... b) Consumer commodity – “Consumer commodity” means any food, drug, cosmetic, or other article, product, or commodity of any kind or class which is:

(1) Customarily produced for sale at retail for consumption by individuals for purposes of personal care or in the performance of services ordinarily performed in or around the household; and

(2) Usually consumed or expended in the course of that use or performance other than by wear or deterioration from use. ...

§ 14-102. Exemptions from unit pricing.

a) Exemptions. – This subtitle does not apply to:


(6) Except as provided in subsection (b) of this section, a retail sales agency which:

i. During the preceding calendar year, sold a gross volume of consumer commodities of less than $750,000;

ii. Is not part of a company which consists of ten or more sales agencies in or out of the State;

iii. Derives less than 15 percent of its total revenues from consumer commodities subject to this subtitle; or

iv. Is owned and operated by not more than one individual and the members of his immediate family.


§ 14-104. Manner of disclosure.

The seller shall disclose the total price or unit price, as the case may be, for each item in the following manner:

(1) If the item is visible conspicuously to the consumer, by attachment of a stamp, tag, or label:

i. Directly on the item or its package; or

ii. Directly adjacent to the item or on the shelf on which the item is displayed; or

(2) If the item is not visible conspicuously to the consumer or if the stamp, tag, or label would not be visible conspicuously to the consumer, by a sign or list which contains the price information and is visible conspicuously to the consumer. (An. Code 1957, art. 83, ⎝ 21E; 1975, ch. 49, 3.)

It is not fully clear to me if this applies to retail restaurants, it seems to be aimed more at shops where goods are displayed on shelves. But it does not specifically exclude restaurants, and it might well apply, they are surely retail sellers. Note that if a retailer provides prices for at least 90% of goods available for sale, the remaining items may be omitted without penalty under this law, which could be relevant.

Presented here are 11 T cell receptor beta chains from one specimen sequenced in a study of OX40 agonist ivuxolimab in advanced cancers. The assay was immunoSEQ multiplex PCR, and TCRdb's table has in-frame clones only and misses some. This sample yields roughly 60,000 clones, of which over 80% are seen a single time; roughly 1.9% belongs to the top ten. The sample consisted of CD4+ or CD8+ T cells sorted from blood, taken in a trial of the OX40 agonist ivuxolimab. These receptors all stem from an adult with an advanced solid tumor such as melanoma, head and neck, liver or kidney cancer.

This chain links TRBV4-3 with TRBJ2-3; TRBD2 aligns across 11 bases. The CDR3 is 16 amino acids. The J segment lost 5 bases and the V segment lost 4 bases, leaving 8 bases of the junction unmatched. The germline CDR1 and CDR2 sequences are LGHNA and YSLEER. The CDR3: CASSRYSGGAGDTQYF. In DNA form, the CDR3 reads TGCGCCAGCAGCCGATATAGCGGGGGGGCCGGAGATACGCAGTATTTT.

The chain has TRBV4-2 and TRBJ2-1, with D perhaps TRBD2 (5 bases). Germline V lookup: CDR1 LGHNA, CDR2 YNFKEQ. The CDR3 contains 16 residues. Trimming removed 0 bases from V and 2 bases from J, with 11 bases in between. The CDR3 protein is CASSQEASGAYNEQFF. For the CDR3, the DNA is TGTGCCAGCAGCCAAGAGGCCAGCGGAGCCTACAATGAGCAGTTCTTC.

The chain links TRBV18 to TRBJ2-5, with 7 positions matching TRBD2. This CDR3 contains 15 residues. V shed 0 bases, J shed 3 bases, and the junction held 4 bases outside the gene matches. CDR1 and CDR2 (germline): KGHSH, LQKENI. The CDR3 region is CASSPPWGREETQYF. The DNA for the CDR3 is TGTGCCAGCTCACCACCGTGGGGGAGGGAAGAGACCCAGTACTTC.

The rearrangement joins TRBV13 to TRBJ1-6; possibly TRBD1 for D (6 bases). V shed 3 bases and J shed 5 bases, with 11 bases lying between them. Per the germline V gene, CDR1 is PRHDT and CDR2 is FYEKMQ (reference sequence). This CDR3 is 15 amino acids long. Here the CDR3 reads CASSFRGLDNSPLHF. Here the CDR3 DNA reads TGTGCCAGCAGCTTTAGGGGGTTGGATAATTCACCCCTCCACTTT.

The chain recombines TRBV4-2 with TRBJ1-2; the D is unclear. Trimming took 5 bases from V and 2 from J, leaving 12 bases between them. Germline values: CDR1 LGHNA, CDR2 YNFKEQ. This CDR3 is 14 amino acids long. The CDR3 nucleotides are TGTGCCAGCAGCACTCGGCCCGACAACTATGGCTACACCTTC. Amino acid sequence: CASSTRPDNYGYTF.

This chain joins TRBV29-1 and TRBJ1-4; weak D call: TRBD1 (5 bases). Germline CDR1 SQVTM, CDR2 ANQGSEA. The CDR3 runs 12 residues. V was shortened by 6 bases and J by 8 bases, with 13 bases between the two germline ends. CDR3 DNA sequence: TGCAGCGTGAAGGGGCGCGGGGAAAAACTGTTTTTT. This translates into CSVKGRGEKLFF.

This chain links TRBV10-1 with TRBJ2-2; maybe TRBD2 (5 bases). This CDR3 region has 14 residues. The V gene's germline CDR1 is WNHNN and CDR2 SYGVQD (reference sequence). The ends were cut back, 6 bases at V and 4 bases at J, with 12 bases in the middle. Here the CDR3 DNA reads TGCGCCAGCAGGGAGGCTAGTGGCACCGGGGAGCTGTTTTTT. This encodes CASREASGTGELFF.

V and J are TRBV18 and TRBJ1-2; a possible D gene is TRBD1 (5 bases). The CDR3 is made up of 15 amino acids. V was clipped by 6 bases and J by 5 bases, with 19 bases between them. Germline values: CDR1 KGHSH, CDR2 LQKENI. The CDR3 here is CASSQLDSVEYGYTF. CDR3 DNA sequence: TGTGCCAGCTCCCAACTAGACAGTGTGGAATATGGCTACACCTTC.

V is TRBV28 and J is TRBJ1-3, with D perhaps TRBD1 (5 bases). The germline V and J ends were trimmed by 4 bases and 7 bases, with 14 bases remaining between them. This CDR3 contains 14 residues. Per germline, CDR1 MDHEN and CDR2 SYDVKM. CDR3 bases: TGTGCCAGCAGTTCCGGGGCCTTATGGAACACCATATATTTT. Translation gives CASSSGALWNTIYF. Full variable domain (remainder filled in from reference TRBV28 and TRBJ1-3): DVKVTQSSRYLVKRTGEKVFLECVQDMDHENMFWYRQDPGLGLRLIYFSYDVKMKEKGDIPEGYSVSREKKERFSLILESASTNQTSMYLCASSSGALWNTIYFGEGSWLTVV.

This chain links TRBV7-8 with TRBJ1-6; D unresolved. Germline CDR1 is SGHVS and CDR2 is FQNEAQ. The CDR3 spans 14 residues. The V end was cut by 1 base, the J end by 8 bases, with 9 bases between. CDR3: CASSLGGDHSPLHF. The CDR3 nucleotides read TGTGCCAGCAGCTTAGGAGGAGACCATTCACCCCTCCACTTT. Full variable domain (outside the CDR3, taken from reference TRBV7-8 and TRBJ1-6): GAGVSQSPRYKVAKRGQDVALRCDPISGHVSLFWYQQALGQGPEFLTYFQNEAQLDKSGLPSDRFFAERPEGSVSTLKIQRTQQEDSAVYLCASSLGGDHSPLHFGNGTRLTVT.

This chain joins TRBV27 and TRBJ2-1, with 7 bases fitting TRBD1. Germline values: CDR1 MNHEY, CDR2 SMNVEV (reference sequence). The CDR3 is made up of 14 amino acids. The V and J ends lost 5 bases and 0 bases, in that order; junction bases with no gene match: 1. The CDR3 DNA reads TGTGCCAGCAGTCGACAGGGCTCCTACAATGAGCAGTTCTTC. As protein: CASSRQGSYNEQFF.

My main point here is the level of detail of regulation specified, and the various reasons for exemption of particular cases. (I have quoted only what seem to me the most relevant sections.) All this will vary by state, or by country if this is not a US location. All this was reached via the NIST link.

  • I don't see how you're connecting NIST guidance on commodity pricing to a Wendy's.
    – bdb484
    Nov 29, 2018 at 20:13
  • bdb484: Because it gives links to various state laws on item pricing. Do yu have a better source? Nov 29, 2018 at 20:56
  • They don't seem to be talking about "item pricing" in the sense that would be relevant here.
    – bdb484
    Nov 29, 2018 at 21:41
  • @bdb484: I have provided detailed quotes from the Maryland law, just for an example. i think they might well apply to the situation in the question if it was in that state. Nov 29, 2018 at 23:26